Obesity is a state of excess adipose
tissue mass. Although often viewed as
equivalent to increased body weight.
Obesity is the result of accumulation of
body fat over time that results from
chronic energy imbalance that arises
due to calories consumed exceeding
5. • EPIDEMIOLOGY:
Overall, about 13% of the world’s adult population
(11% of men and 15% of women) were obese in
2014.The worldwide prevalence of obesity more than
doubled between 1980 and 2014.
Worldwide, at least 2.8 million people die each year
as a result of being overweight or obese. While less
than 2.7 million deaths have been reported due to
AIDS by less than 1 million for cancer.
There are two types of obesity:
1. Android obesity: male pattern or abdominal obesity.
2. Gynoid obesity: female pattern or gluteal obesity.
6. OBESITY IN PAKISTAN:
In Pakistan alone,
one in four adults is
overweight or obese.
According to WHO
estimates, 26% of
women and 19% of
7. OBESITY IN PAKISTAN:
• A study conducted in northern areas of Pakistan had described an age-adjusted
prevalence of overweight and obesity around 13.5% and 14.1% for men and women,
• Another study was conducted in Multan, Pakistan considering the new recommended
BMI cut-off for Asians found 46% of the people were overweight and obese.
10. ETIOLOGY :
• Body weight is
by the interaction of
factors acting through
mediators of energy
intake and expenditure.
• Like many other
obesity is the result of
an interplay between
environmental factors. 10
12. RATIO OF GENETIC
FACTORS INVOLVED IN
Studies suggest that genetics
contribute to 30-50% of
More than 50 genes are
discovered that are strongly
associated with obesity.
13. • Some reasons for the increasing prevalence of obesity
Total food energy consumption has been found to be related to
Most of this extra food energy is from an increase
in carbohydrate consumption rather than fat consumption.
The primary sources of these extra carbohydrates are
sweetened beverages, which now account for almost
25 percent of daily food energy in young adults
and potato chips.
14. Increasing energy intake:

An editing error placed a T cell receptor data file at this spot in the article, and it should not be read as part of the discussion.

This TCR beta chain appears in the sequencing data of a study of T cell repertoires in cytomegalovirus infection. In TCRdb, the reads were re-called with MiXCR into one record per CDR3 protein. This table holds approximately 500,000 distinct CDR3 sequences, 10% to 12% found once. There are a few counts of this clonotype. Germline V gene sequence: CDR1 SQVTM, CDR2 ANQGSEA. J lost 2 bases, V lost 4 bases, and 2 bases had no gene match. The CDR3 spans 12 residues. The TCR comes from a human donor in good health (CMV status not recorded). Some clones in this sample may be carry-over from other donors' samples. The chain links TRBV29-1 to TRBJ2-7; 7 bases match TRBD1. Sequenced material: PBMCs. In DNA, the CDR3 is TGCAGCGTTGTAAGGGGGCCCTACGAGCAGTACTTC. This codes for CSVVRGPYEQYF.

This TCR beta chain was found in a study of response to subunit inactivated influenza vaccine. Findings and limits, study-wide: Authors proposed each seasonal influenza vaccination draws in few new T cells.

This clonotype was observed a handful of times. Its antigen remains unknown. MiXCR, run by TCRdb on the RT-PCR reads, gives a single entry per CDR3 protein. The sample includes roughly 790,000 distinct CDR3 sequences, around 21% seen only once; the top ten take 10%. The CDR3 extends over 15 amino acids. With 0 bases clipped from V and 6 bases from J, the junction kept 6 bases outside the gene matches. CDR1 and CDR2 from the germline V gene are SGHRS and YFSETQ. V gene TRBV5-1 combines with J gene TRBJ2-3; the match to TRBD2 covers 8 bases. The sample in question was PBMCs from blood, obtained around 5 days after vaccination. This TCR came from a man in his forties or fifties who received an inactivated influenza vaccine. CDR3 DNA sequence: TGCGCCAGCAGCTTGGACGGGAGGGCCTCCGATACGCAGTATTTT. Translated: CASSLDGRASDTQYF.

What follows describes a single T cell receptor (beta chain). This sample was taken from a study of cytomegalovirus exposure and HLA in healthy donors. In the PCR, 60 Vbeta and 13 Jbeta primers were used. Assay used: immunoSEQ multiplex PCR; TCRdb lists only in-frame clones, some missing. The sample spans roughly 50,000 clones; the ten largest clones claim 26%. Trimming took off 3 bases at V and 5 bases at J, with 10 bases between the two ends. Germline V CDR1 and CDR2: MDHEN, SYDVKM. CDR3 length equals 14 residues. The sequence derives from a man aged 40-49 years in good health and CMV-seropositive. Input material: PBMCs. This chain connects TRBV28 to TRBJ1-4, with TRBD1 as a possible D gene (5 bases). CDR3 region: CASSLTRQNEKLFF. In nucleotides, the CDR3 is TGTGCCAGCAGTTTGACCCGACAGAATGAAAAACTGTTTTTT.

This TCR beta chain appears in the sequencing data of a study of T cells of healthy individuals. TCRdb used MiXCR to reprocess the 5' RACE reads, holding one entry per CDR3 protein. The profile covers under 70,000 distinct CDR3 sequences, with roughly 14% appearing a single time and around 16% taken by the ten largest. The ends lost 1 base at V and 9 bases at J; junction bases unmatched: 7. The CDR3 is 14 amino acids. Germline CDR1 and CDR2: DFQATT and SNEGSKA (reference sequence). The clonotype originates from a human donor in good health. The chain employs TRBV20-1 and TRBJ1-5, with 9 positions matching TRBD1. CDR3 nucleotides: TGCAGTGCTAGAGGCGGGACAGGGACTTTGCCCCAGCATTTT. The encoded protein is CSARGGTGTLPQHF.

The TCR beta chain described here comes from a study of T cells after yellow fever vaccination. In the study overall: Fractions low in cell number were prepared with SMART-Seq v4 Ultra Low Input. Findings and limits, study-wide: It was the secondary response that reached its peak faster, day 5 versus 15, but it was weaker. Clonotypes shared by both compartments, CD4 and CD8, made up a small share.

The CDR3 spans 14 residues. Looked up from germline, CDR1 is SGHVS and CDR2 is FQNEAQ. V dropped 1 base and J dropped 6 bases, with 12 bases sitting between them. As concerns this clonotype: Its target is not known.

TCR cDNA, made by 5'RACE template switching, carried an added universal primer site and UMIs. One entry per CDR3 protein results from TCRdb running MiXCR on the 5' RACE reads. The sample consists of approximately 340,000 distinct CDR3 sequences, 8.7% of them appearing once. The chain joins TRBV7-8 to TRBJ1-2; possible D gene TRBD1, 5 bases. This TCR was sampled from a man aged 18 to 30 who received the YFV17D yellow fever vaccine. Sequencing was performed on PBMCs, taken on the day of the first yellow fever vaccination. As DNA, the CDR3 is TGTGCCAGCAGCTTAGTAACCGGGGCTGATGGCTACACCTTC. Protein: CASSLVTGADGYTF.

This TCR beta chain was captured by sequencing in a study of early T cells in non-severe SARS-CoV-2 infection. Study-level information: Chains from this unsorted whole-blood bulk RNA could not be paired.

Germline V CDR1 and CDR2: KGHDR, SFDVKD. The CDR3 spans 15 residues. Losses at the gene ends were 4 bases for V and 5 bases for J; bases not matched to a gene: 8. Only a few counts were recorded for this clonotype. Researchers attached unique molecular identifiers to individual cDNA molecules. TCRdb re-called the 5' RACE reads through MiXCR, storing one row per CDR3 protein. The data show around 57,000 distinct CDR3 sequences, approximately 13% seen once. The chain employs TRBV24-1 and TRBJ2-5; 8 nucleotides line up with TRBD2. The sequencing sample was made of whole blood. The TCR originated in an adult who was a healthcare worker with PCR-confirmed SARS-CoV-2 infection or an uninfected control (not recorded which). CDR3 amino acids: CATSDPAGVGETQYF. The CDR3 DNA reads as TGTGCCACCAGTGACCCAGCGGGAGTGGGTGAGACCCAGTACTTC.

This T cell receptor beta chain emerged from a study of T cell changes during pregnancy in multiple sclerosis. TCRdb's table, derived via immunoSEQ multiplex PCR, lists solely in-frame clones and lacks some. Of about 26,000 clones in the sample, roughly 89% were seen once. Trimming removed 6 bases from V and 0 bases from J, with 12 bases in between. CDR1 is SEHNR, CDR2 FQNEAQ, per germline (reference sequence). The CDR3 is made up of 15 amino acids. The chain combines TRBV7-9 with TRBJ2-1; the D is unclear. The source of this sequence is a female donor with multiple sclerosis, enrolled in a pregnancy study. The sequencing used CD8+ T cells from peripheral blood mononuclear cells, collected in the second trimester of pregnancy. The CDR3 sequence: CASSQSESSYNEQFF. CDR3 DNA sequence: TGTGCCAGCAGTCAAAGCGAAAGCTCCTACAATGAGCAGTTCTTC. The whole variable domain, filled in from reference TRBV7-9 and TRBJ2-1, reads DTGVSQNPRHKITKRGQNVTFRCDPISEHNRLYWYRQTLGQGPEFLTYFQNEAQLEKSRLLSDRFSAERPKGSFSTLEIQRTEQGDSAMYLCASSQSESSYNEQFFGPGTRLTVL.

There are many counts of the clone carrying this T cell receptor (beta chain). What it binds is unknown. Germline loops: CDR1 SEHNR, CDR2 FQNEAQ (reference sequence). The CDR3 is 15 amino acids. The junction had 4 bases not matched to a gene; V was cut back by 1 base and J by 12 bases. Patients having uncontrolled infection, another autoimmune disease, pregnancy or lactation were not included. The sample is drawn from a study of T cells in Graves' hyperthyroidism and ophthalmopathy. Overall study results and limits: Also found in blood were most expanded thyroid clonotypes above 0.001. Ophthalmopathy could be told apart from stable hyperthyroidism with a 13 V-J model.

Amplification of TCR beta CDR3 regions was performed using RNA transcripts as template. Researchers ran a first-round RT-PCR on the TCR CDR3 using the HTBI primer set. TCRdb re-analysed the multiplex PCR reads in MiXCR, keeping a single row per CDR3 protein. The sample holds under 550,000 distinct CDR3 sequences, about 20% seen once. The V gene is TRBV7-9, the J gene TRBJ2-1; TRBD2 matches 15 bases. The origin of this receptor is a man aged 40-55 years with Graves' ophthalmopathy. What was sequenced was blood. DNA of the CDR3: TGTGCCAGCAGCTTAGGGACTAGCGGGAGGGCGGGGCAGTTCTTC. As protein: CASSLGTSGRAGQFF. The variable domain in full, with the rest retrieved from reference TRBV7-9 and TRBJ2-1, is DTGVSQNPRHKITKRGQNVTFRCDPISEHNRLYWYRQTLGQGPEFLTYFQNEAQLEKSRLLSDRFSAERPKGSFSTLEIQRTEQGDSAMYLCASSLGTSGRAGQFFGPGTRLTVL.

• Increased portion sizes,
increased Snacking and loss of
regular meals, increased Energy
dense food (mainly fat), and
increased affluence (Richness).
These conditions make the
energy intake more than the
expenditure which leads to
storing the excess energy as fat
in the body.
15. Pregnancy: Some women after the
baby is born have an increasing in
their weight, and if they don’t lose
that weight, with many pregnancies
after that, they may become obese.
Lack of sleep: This cause
disturbances in the body hormones
and increase the appetite. you also
may crave to height calories food.
16. Sedentary lifestyle (decreased energy
Increased car ownership,
Decreased walking to school/work,
increased Automation; decreased
Decreased sports in schools.
Increased time spent on computer
games and watching TV.
17. Drugs causing obesity:
These include insulin, sulfonylureas, thiazolidinediones, a typical antipsychotics,
antidepressants, steroids, certain anticonvulsants (phenytoin and valproate),
pizotifen, and some forms of hormonal contraception .
Infectious agents causing obesity:
An association between viruses and obesity has been found in humans and several
different animal species. The amount that these associations may have contributed
to the rising rate of obesity is yet to be determined.
18. Hypothyroidism, which is a condition in which the thyroid gland does
not produce enough thyroid hormones which have important role in
regulating metabolism and energy expenditure, is one of the conditions
leading to obesity.
Cushing’s syndrome is another condition causing obesity, in this
disorder there will be excessive production of the hormone Cortisol by
the adrenal gland or exogenous cortisol is taken as medication leading
to change in the fat metabolism.
Endocrine factors leading to obesity:
19. •Medical conditions: some diseases and syndromes lead the body to store more
fat and gain weight like Cushing syndrome. Some diseases low the metabolic rate in the
body and low the amount of burned calories every day such as the hypothyroidism. And
some diseases lead the patient to low his activity, such as the arthritis or maybe the
patients with paraplegia.